My Bucket Runneth Over

indexMrs. Klenke read “How Full is Your Bucket” today. If her intention was to inspire and motivate her learners to go forth and emulate, it worked. Emerson was so full of joy this afternoon telling me how we have GOT to start “filling people’s buckets.” What do we fill them with, I asked her. “Oh we have to fill them with love and kindness and encouragement. Some kids need to feel those things,” was her beautifully perfect reply. All this because of a teacher and a moment and a book.

Yall know I’m a sucker for a great teacher. At the end of the day, what I’m most concerned with, is NOT curriculum or state tests. I am most concerned with the life lessons my children learn. I am most concerned with the lasting effects my children are left with because of the love given to them from a teacher. I write this so that one day, we will remember, after we have forgotten.

Now, that Mrs. Klenke…. She’s a missionary!


Where is Your Mission Field?

Dustin and I are so blessed to have found an amazing church home here in Katy. One thing I appreciate about our pastor is that he is a true shepherd of his flock. He encourages his congregation to find their gifts, and then here’s where he differs from most… He actually fosters those gifts and passions. Matt Powell knew early on that my passion is to engage children through literature. I believe the first thing he said to me was, “So, is it safe to say you miss teaching?” He has asked me twice now to share my thoughts on his blog. I am grateful for his leadership and encouragement.

We meet in a school each Sunday. This past Sunday, he began worship calling for prayer and asking us to take a moment to pray for the teachers, administrators, and students that move through that building each day. One thing he prayed brought me to tears. He asked God to allow those teachers to see their job as a missionary. Teachers who are believers are missionaries… called to spread the love of God to the children sitting in front of them daily. I always considered myself in my mission field while I was teaching, but it never occurred to me to pray that other teachers would feel this way too. My prayers concerning teachers will be forever altered because of the prayers of my pastor.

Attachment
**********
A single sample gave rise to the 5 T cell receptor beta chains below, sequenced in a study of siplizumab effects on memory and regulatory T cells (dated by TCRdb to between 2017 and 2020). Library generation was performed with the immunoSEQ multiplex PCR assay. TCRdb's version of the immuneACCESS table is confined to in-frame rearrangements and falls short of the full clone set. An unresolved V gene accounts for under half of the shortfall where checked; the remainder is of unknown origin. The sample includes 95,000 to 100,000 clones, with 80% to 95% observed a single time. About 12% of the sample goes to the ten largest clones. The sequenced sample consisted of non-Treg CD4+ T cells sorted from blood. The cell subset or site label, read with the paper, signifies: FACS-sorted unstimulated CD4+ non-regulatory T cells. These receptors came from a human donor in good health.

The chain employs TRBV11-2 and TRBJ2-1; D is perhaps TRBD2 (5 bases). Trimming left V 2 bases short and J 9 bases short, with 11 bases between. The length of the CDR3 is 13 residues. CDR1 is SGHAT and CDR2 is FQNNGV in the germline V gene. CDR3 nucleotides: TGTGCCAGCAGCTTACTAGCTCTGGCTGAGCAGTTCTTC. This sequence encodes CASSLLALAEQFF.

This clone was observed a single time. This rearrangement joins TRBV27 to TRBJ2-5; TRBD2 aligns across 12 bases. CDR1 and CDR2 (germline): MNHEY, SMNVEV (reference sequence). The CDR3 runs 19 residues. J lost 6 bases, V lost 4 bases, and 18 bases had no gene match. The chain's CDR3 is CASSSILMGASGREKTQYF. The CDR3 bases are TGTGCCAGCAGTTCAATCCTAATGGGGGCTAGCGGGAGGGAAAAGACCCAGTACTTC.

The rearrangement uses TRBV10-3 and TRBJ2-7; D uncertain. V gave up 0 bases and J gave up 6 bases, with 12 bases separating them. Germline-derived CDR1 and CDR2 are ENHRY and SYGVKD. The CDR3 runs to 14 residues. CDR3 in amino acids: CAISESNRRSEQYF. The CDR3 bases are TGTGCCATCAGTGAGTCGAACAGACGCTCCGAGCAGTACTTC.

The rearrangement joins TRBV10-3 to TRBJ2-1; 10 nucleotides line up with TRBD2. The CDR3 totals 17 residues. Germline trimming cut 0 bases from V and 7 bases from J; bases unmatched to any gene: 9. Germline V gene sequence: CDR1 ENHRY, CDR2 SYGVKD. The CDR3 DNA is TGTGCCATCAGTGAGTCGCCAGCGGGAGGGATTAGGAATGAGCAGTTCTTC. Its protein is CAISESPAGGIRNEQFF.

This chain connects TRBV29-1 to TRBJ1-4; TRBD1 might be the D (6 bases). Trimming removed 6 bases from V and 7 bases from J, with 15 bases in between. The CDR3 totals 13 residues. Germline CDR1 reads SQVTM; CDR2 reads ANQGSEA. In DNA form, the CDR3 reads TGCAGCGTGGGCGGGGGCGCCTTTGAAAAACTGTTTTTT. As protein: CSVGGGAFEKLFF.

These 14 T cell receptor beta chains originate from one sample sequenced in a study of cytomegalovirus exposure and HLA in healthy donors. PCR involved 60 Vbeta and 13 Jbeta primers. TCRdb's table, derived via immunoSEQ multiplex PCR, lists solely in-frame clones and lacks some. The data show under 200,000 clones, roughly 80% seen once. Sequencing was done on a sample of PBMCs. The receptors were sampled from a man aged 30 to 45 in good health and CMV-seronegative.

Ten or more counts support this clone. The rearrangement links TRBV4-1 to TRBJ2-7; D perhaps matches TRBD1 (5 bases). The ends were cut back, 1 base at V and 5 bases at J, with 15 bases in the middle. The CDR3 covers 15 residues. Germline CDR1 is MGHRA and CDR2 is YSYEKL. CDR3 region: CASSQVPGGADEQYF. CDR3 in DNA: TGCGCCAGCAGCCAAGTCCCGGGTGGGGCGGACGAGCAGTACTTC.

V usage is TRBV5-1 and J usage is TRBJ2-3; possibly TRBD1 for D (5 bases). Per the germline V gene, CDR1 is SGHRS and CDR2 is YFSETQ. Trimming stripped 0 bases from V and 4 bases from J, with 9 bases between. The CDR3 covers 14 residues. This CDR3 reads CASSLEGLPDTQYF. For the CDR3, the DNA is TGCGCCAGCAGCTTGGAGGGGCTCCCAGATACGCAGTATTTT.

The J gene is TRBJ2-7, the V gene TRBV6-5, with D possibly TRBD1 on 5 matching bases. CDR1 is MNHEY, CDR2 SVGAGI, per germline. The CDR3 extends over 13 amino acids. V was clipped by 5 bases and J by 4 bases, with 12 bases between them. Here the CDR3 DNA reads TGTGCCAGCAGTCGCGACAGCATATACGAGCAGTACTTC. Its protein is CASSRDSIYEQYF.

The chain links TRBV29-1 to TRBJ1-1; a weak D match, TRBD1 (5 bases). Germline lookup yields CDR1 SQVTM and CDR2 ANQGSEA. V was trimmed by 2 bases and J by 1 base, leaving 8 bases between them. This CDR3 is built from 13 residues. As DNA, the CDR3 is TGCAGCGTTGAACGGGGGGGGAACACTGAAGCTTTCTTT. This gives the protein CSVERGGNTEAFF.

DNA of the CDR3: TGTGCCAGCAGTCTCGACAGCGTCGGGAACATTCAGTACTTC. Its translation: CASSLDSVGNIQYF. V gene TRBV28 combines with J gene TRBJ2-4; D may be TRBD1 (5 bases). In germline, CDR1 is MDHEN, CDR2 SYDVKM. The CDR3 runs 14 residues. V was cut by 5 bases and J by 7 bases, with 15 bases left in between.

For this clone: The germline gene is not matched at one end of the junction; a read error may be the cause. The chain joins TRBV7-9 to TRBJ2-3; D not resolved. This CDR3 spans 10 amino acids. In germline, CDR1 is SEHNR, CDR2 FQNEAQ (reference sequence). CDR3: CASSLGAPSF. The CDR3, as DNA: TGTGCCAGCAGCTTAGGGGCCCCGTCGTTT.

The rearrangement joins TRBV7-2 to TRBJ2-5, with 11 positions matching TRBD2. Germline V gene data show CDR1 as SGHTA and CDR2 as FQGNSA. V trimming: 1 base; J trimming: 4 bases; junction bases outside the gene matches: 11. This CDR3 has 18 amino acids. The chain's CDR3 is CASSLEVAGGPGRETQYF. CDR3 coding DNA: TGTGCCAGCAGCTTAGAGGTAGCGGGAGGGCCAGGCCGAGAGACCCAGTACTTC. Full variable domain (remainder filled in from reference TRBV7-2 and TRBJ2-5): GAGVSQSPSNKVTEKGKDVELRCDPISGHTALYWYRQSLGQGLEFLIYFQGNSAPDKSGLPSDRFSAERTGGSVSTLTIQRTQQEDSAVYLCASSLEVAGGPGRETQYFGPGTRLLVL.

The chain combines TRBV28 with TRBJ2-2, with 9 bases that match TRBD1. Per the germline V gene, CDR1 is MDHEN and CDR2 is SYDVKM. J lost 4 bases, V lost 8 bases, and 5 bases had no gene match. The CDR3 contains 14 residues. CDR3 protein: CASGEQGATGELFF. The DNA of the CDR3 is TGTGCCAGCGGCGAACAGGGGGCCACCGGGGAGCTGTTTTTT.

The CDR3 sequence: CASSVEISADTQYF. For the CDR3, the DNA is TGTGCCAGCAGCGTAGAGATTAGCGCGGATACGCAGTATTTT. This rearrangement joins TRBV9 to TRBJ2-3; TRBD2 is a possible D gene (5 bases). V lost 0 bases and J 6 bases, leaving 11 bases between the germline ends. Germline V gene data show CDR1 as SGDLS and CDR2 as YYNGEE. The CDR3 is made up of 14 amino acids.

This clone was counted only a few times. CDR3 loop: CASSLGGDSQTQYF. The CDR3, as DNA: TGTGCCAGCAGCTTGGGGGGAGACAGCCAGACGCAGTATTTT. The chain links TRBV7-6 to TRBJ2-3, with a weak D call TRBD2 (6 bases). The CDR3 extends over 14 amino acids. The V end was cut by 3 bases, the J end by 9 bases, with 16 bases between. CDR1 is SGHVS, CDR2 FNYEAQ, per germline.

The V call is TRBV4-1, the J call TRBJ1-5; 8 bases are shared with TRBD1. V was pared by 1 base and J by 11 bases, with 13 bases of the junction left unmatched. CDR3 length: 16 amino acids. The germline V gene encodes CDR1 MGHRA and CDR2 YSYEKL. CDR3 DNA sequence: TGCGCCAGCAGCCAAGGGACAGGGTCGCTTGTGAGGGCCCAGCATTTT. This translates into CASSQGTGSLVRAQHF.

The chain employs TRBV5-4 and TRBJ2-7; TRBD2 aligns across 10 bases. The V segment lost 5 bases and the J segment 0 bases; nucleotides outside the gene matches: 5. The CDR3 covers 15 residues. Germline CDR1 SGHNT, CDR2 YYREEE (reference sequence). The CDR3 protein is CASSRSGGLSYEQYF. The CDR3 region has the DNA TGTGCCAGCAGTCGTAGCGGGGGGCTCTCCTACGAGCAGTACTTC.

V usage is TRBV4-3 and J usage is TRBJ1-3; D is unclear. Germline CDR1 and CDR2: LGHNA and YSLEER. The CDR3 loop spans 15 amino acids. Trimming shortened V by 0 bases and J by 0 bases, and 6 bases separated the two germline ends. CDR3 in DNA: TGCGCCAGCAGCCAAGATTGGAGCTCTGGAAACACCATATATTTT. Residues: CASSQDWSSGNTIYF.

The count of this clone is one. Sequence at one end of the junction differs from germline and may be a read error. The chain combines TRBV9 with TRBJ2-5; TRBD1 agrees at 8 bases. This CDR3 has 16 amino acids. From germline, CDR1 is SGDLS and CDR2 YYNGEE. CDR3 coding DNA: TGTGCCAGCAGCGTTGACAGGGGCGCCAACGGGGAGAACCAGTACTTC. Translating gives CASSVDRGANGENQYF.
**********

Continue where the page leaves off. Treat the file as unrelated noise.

Feeling blessed today. Sharing my thoughts via Matt’s blog today.


Reading, Writing, and Grammar: They’re ALL Important

For those of you who think Common Core isn’t affecting students, here you go. I have actually heard highly respected educators say that because the new standardized test isn’t focusing on grammar, then we as teachers don’t need to focus on it as much. It’s that “just do enough to get by” perspective. But, here is a different perspective. This woman took a stand. A big stand. And thank goodness there are teachers out there like her. Below are her words. She says so much throughout her blog that I’ve said before. I believe she and I would be fast friends if we were to meet.

I teach students how to write and how to write well. Grammar is the foundation of my instruction; I love teaching the logic and beauty of the written word. Not only do we analyze sentences for writing instruction, but we discuss authors’ grammatical choices to infuse deeper meaning into their writing. For example, in Oscar Wilde’s  The Picture of Dorian Gray, the sentence “He was brilliant, fantastic, irresponsible” breaks the item-in-a-series grammar rule. Without a conjunction, the three adjectives have equal weight. The man can be all three at once, which adds to the subject’s intrigue. Grammar instruction at this level teaches students that grammar rules can be broken, purposefully, adding depth to their writing.

It truly amazes me that I work with many English teachers who cannot see the connection between grammar knowledge and writing well; therefore, they refuse to teach grammar. If one stops with the parts of speech, the art of communication can never be explored. However, delving into the essence of thought–the two-part structure of subject and predicate–now that creates expert communicators. Yet, students have graduated from high school without knowing what those two things are. Their English teachers have done them a disservice. Who else but an English teacher can teach the beauty and importance of grammar?

I think we’ve all seen the consequence of that kind of thinking: T-shirts being manufactured with “Your the best!” printed on them; journalists confusing it’s and its; news anchors saying that the losers of a contest will receive “a nice constellation prize.” Our country has become functionally illiterate at increasingly higher levels.

To read more:


Mass Produced?

“They said she was timid and shy but had the courage of a lion. They were full of phrases like radical humility and quiet fortitude. What does it mean to be quiet and have fortitude? How could you be shy and courageous? [Rosa] Parks herself seemed aware of this paradox, calling her autobiography Quiet Strength – a title that challenges us to question our assumptions. Why shouldn’t quiet be strong? And what else can quiet do that we don’t give it credit for?”